LANDSCAPE PHOTOGRAPHY > AURORA AUSTRALIS, MILKY WAY AND BIOLUMINESCENCE – TASMANIA > Aurora Australis Over Hope Beach (Goats Bluff, South Arm, Hobart)
Print Sizes: S, M, L, Oversize | Postcards
The Aurora Australis appears over Hobart, Tasmania, but what causes it?
The sun releases particles of plasma (which we call “solar wind”) through sunspots and coronal holes. They strike the earth’s magnetosphere at hundreds of km/s. Contained within the plasma are electrons. When these electrons collide with the gases in Earth’s upper atmosphere it ‘excites’ them into a higher energy state. When they move back down to their natural energy state, they emit a photon of light, which becomes the aurora. Collisions with oxygen produce green and yellow auroras while collisions with nitrogen produce pink, red, purple and blue auroras.
The sun goes through an 11 year cycle of solar maximum and solar minimum. During solar maximum there are more solar flares, resulting in a higher frequency of stronger auroras. Hobart, Tasmania, is at 42 degrees south latitude and typically experiences the Aurora Australis at least several times or more a year, dependent upon the solar cycle. Tasmania has also got some of the darkest skies in the world, especially when facing south of Hobart, so we are blessed to have fantastic views of the Southern Lights.
This panorama photograph of the Aurora Australis was taken from Hope Beach on South Arm about 25 minutes southeast of Hobart. Goat’s Bluff and Hope Beach are among the most popular locations to view the Aurora Australis around Hobart.
“May the favor of the Lord our God rest on us; establish the work of our hands for us–yes, establish the work of our hands.” (Psalm 90:17)
Auroras are notoriously unpredictable, so capturing a great shot of an aurora is quite an exciting challenge for photographers. Even when a geomagnetic storm has been predicted, auroras still randomly appear and disappear without warning (and sometimes do not appear at all).
I arrived at Hope Beach at sunset and waited for the light to fade enough to capture the aurora, which unfortunately, peaked in the middle of our daylight hours. I kept doing test shots…nothing…nothing…nothing…for an hour and a half.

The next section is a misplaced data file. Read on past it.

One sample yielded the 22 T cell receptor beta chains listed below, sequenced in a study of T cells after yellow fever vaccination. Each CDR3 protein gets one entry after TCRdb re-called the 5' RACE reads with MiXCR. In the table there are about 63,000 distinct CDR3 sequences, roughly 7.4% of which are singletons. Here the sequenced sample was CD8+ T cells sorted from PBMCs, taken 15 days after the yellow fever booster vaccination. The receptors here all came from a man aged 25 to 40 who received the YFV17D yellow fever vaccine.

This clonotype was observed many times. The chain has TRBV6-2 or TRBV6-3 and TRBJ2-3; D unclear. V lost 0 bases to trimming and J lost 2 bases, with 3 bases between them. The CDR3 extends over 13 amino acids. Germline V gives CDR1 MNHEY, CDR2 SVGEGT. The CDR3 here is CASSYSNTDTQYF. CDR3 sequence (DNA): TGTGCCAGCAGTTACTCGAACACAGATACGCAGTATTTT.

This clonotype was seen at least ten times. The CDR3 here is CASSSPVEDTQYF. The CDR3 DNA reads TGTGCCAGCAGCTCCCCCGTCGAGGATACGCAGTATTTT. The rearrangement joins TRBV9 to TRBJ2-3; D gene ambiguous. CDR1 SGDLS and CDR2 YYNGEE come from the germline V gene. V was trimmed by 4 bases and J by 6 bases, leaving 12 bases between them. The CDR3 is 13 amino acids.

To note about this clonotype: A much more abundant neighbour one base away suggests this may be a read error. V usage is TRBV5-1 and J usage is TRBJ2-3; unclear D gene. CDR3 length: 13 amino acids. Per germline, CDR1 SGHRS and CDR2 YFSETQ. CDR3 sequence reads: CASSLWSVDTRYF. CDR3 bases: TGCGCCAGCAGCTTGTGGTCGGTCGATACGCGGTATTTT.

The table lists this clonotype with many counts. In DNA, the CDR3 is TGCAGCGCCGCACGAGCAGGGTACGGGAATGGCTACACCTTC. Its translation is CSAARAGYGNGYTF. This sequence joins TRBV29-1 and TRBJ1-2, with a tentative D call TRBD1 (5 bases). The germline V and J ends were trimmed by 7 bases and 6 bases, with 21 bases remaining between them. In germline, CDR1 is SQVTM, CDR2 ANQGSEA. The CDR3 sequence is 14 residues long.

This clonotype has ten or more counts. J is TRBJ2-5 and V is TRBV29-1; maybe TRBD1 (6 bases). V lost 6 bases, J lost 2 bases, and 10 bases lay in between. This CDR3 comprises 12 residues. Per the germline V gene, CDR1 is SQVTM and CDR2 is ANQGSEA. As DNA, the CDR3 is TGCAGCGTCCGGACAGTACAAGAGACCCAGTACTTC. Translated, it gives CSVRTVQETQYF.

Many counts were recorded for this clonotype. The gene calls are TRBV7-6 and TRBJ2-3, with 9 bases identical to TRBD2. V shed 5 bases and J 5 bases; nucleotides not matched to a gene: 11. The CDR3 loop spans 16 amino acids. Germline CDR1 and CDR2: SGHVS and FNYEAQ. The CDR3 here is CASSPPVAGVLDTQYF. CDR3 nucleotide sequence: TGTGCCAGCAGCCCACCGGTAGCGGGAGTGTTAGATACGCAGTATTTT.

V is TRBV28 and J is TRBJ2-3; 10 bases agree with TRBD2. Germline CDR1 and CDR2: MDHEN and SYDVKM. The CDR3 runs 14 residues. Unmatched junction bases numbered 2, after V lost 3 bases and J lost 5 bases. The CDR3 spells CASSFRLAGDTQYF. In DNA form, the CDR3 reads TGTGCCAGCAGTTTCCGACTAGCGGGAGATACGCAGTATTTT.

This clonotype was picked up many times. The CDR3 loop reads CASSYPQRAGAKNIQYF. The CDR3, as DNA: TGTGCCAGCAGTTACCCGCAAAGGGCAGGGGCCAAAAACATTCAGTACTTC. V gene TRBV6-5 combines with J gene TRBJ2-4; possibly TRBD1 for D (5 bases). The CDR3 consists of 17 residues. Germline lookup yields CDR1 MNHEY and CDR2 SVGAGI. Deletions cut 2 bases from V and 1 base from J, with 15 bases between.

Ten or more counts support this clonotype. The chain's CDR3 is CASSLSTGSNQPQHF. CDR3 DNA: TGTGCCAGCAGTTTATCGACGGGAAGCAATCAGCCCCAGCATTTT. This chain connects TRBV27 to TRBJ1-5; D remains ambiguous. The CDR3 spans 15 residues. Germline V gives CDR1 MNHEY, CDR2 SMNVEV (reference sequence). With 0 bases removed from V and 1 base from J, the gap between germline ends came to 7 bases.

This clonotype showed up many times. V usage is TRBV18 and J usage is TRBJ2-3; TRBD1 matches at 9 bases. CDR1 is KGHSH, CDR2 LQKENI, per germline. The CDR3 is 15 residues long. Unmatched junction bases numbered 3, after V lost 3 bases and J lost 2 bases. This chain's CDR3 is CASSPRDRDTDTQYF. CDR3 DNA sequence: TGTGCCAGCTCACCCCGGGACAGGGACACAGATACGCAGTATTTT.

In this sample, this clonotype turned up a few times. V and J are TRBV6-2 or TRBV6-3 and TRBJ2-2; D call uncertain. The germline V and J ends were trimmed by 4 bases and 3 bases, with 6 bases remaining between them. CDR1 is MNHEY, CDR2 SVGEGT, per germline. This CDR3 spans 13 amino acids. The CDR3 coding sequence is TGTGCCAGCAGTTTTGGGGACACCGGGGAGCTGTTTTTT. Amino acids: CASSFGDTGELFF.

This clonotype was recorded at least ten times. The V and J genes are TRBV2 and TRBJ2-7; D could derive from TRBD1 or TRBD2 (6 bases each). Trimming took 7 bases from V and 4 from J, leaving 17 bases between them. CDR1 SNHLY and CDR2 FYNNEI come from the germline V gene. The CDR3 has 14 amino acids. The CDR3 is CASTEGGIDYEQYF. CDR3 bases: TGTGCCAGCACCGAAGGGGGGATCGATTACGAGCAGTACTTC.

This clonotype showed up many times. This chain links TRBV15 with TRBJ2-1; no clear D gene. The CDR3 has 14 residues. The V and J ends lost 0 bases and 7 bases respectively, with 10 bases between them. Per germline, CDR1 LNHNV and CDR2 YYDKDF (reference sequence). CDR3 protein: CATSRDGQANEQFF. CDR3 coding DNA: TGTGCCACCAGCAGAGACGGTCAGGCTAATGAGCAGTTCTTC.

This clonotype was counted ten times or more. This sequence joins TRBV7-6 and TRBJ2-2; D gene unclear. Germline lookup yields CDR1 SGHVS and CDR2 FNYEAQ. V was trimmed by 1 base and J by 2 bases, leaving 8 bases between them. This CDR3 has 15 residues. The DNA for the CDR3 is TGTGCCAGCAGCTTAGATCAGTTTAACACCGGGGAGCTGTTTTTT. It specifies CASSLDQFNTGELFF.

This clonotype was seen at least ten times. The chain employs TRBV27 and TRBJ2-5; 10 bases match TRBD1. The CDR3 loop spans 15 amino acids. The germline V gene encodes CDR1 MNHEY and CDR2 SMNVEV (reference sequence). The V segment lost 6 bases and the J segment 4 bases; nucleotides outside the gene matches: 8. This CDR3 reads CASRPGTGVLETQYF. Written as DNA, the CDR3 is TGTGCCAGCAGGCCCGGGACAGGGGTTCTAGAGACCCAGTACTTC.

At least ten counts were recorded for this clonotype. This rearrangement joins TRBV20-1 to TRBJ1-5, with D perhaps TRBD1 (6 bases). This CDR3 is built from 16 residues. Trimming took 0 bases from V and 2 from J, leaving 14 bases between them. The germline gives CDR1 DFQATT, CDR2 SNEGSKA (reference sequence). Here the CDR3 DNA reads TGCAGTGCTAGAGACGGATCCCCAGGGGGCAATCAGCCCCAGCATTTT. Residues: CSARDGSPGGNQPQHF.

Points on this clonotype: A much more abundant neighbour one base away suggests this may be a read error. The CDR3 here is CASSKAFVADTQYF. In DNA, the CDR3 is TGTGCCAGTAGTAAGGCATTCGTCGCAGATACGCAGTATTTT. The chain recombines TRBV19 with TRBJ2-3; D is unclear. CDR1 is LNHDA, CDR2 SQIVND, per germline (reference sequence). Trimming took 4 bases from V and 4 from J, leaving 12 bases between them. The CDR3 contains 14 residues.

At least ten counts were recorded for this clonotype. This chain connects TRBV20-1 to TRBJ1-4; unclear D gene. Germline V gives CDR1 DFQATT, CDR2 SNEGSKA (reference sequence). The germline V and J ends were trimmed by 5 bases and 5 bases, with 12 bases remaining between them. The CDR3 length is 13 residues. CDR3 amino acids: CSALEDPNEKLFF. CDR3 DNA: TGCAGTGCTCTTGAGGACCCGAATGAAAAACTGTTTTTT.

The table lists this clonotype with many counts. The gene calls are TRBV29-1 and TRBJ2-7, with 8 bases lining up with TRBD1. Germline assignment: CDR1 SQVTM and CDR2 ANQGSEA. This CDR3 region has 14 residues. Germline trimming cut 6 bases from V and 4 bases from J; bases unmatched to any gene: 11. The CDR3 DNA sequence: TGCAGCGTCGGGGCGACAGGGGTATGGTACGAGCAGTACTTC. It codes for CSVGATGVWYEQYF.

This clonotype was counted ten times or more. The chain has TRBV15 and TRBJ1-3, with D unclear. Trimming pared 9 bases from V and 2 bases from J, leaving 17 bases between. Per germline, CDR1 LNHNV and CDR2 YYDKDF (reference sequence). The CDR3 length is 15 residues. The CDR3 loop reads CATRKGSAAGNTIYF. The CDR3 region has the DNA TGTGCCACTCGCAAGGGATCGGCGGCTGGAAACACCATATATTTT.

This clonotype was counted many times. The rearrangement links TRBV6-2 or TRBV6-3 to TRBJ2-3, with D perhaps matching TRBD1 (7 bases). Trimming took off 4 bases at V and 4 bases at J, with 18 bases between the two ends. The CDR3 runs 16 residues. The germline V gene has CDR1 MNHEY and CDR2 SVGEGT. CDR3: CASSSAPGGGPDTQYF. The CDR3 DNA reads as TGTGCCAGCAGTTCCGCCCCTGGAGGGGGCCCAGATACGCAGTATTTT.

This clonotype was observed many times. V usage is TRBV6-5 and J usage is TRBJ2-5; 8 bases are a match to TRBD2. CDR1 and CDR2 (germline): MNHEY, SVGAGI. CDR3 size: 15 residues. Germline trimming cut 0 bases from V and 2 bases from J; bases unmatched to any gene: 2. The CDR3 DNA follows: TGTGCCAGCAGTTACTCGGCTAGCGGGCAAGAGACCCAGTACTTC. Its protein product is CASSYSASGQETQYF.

I had to be up early the next morning, so I debated whether or not I should call it quits and go home. In the end, I decided to wait a bit longer because it is very rare when the solar forecast lines up with the weather forecast, the work forecast and, most difficult of all, the babysitting forecast.
Hope Beach is a very popular destination for aurora hunters, yet surprisingly that night I was all alone for those first couple hours…until I saw the flicker of a torch approaching me. Another photographer set up a short distance away from me.
Seeing there was no aurora around to shoot, I decided to go over and say hello. The nice young man was a beginner photographer doing his first night shoot. He was ever so grateful to meet another photographer who could tell him what lens to use and what camera settings to try.
As we were speaking, all of a sudden the Aurora Australis unexpectedly erupted on the horizon. We watched the brilliant aurora beams and bands dance across the night sky, and kept remarking out loud how awesome it was. The new photographer was totally thrilled!
In keeping with its unpredictable nature, this relatively spectacular aurora only lasted about a half hour, and then it disappeared just as quickly as it had appeared. It did not reappear for the next two hours, after which point I decided to go home.
I felt particularly blessed and favored by God to have captured these shots, especially considering my narrow window of opportunity.
“The heavens declare the glory of God; the skies proclaim the work of his hands. Day after day they pour forth speech; night after night they display knowledge. There is no speech or language where their voice is not heard. Their voice goes out into all the earth, their words to the ends of the world.” (Psalm 19:1-4)
In real life, this aurora extended across the horizon twice the length of this panorama. Unfortunately, the beams were moving too quickly in between each of the 25 second exposures that the photography software could not stitch them together. Thankfully it could stitch at least half of them into this panorama.